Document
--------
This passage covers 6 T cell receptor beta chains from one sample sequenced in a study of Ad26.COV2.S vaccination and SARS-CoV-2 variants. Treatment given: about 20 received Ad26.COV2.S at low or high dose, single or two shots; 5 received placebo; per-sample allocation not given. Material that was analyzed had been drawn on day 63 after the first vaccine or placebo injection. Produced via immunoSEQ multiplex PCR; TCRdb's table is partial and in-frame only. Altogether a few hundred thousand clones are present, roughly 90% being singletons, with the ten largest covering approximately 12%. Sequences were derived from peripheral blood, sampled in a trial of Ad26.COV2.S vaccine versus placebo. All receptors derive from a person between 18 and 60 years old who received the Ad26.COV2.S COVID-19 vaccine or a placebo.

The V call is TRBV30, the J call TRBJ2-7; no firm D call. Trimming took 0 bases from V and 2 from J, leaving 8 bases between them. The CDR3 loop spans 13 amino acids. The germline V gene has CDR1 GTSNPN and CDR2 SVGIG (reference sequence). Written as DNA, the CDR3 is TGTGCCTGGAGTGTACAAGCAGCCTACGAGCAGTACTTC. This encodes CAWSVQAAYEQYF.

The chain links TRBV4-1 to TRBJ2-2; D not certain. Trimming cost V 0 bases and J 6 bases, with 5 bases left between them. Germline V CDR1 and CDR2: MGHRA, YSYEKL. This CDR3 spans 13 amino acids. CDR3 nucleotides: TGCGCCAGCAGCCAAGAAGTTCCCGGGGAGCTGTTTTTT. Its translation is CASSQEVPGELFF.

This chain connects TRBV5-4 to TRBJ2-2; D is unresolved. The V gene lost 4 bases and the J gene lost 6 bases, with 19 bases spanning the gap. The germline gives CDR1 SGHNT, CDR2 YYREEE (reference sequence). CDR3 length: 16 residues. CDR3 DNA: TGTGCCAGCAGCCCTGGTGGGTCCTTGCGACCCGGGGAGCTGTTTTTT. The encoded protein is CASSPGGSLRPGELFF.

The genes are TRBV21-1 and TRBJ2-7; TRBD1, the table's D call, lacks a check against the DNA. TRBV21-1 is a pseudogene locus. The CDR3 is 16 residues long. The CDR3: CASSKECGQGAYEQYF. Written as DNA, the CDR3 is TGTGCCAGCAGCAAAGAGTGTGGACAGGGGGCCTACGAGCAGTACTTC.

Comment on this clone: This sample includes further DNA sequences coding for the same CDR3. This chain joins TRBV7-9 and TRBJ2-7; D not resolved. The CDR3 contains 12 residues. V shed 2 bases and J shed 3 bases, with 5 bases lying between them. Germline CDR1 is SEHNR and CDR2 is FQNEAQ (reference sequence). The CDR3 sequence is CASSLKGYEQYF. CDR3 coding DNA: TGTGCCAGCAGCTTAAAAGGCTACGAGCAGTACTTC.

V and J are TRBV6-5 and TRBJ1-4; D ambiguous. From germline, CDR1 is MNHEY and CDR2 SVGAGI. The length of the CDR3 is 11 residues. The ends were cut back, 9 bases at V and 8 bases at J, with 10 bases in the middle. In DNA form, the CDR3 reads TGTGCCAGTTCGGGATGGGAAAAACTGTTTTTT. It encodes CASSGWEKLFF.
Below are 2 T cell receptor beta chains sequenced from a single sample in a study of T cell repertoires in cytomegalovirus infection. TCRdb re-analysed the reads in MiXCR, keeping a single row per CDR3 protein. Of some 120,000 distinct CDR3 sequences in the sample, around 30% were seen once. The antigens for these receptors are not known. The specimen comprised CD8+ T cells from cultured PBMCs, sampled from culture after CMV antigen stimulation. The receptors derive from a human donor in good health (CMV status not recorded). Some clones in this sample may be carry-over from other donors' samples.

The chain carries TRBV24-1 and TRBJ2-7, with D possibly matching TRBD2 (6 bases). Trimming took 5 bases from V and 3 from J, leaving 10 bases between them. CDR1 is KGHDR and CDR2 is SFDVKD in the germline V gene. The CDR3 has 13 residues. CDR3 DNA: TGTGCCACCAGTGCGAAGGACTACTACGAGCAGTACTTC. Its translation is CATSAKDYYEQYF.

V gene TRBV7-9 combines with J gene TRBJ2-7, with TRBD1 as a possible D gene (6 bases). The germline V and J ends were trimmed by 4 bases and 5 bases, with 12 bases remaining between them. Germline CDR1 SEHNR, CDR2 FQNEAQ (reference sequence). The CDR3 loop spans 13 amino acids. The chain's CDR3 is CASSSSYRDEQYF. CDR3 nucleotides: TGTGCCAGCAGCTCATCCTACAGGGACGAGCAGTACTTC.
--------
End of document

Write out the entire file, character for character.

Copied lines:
This passage covers 6 T cell receptor beta chains from one sample sequenced in a study of Ad26.COV2.S vaccination and SARS-CoV-2 variants. Treatment given: about 20 received Ad26.COV2.S at low or high dose, single or two shots; 5 received placebo; per-sample allocation not given. Material that was analyzed had been drawn on day 63 after the first vaccine or placebo injection. Produced via immunoSEQ multiplex PCR; TCRdb's table is partial and in-frame only. Altogether a few hundred thousand clones are present, roughly 90% being singletons, with the ten largest covering approximately 12%. Sequences were derived from peripheral blood, sampled in a trial of Ad26.COV2.S vaccine versus placebo. All receptors derive from a person between 18 and 60 years old who received the Ad26.COV2.S COVID-19 vaccine or a placebo.

The V call is TRBV30, the J call TRBJ2-7; no firm D call. Trimming took 0 bases from V and 2 from J, leaving 8 bases between them. The CDR3 loop spans 13 amino acids. The germline V gene has CDR1 GTSNPN and CDR2 SVGIG (reference sequence). Written as DNA, the CDR3 is TGTGCCTGGAGTGTACAAGCAGCCTACGAGCAGTACTTC. This encodes CAWSVQAAYEQYF.

The chain links TRBV4-1 to TRBJ2-2; D not certain. Trimming cost V 0 bases and J 6 bases, with 5 bases left between them. Germline V CDR1 and CDR2: MGHRA, YSYEKL. This CDR3 spans 13 amino acids. CDR3 nucleotides: TGCGCCAGCAGCCAAGAAGTTCCCGGGGAGCTGTTTTTT. Its translation is CASSQEVPGELFF.

This chain connects TRBV5-4 to TRBJ2-2; D is unresolved. The V gene lost 4 bases and the J gene lost 6 bases, with 19 bases spanning the gap. The germline gives CDR1 SGHNT, CDR2 YYREEE (reference sequence). CDR3 length: 16 residues. CDR3 DNA: TGTGCCAGCAGCCCTGGTGGGTCCTTGCGACCCGGGGAGCTGTTTTTT. The encoded protein is CASSPGGSLRPGELFF.

The genes are TRBV21-1 and TRBJ2-7; TRBD1, the table's D call, lacks a check against the DNA. TRBV21-1 is a pseudogene locus. The CDR3 is 16 residues long. The CDR3: CASSKECGQGAYEQYF. Written as DNA, the CDR3 is TGTGCCAGCAGCAAAGAGTGTGGACAGGGGGCCTACGAGCAGTACTTC.

Comment on this clone: This sample includes further DNA sequences coding for the same CDR3. This chain joins TRBV7-9 and TRBJ2-7; D not resolved. The CDR3 contains 12 residues. V shed 2 bases and J shed 3 bases, with 5 bases lying between them. Germline CDR1 is SEHNR and CDR2 is FQNEAQ (reference sequence). The CDR3 sequence is CASSLKGYEQYF. CDR3 coding DNA: TGTGCCAGCAGCTTAAAAGGCTACGAGCAGTACTTC.

V and J are TRBV6-5 and TRBJ1-4; D ambiguous. From germline, CDR1 is MNHEY and CDR2 SVGAGI. The length of the CDR3 is 11 residues. The ends were cut back, 9 bases at V and 8 bases at J, with 10 bases in the middle. In DNA form, the CDR3 reads TGTGCCAGTTCGGGATGGGAAAAACTGTTTTTT. It encodes CASSGWEKLFF.
Below are 2 T cell receptor beta chains sequenced from a single sample in a study of T cell repertoires in cytomegalovirus infection. TCRdb re-analysed the reads in MiXCR, keeping a single row per CDR3 protein. Of some 120,000 distinct CDR3 sequences in the sample, around 30% were seen once. The antigens for these receptors are not known. The specimen comprised CD8+ T cells from cultured PBMCs, sampled from culture after CMV antigen stimulation. The receptors derive from a human donor in good health (CMV status not recorded). Some clones in this sample may be carry-over from other donors' samples.

The chain carries TRBV24-1 and TRBJ2-7, with D possibly matching TRBD2 (6 bases). Trimming took 5 bases from V and 3 from J, leaving 10 bases between them. CDR1 is KGHDR and CDR2 is SFDVKD in the germline V gene. The CDR3 has 13 residues. CDR3 DNA: TGTGCCACCAGTGCGAAGGACTACTACGAGCAGTACTTC. Its translation is CATSAKDYYEQYF.

V gene TRBV7-9 combines with J gene TRBJ2-7, with TRBD1 as a possible D gene (6 bases). The germline V and J ends were trimmed by 4 bases and 5 bases, with 12 bases remaining between them. Germline CDR1 SEHNR, CDR2 FQNEAQ (reference sequence). The CDR3 loop spans 13 amino acids. The chain's CDR3 is CASSSSYRDEQYF. CDR3 nucleotides: TGTGCCAGCAGCTCATCCTACAGGGACGAGCAGTACTTC.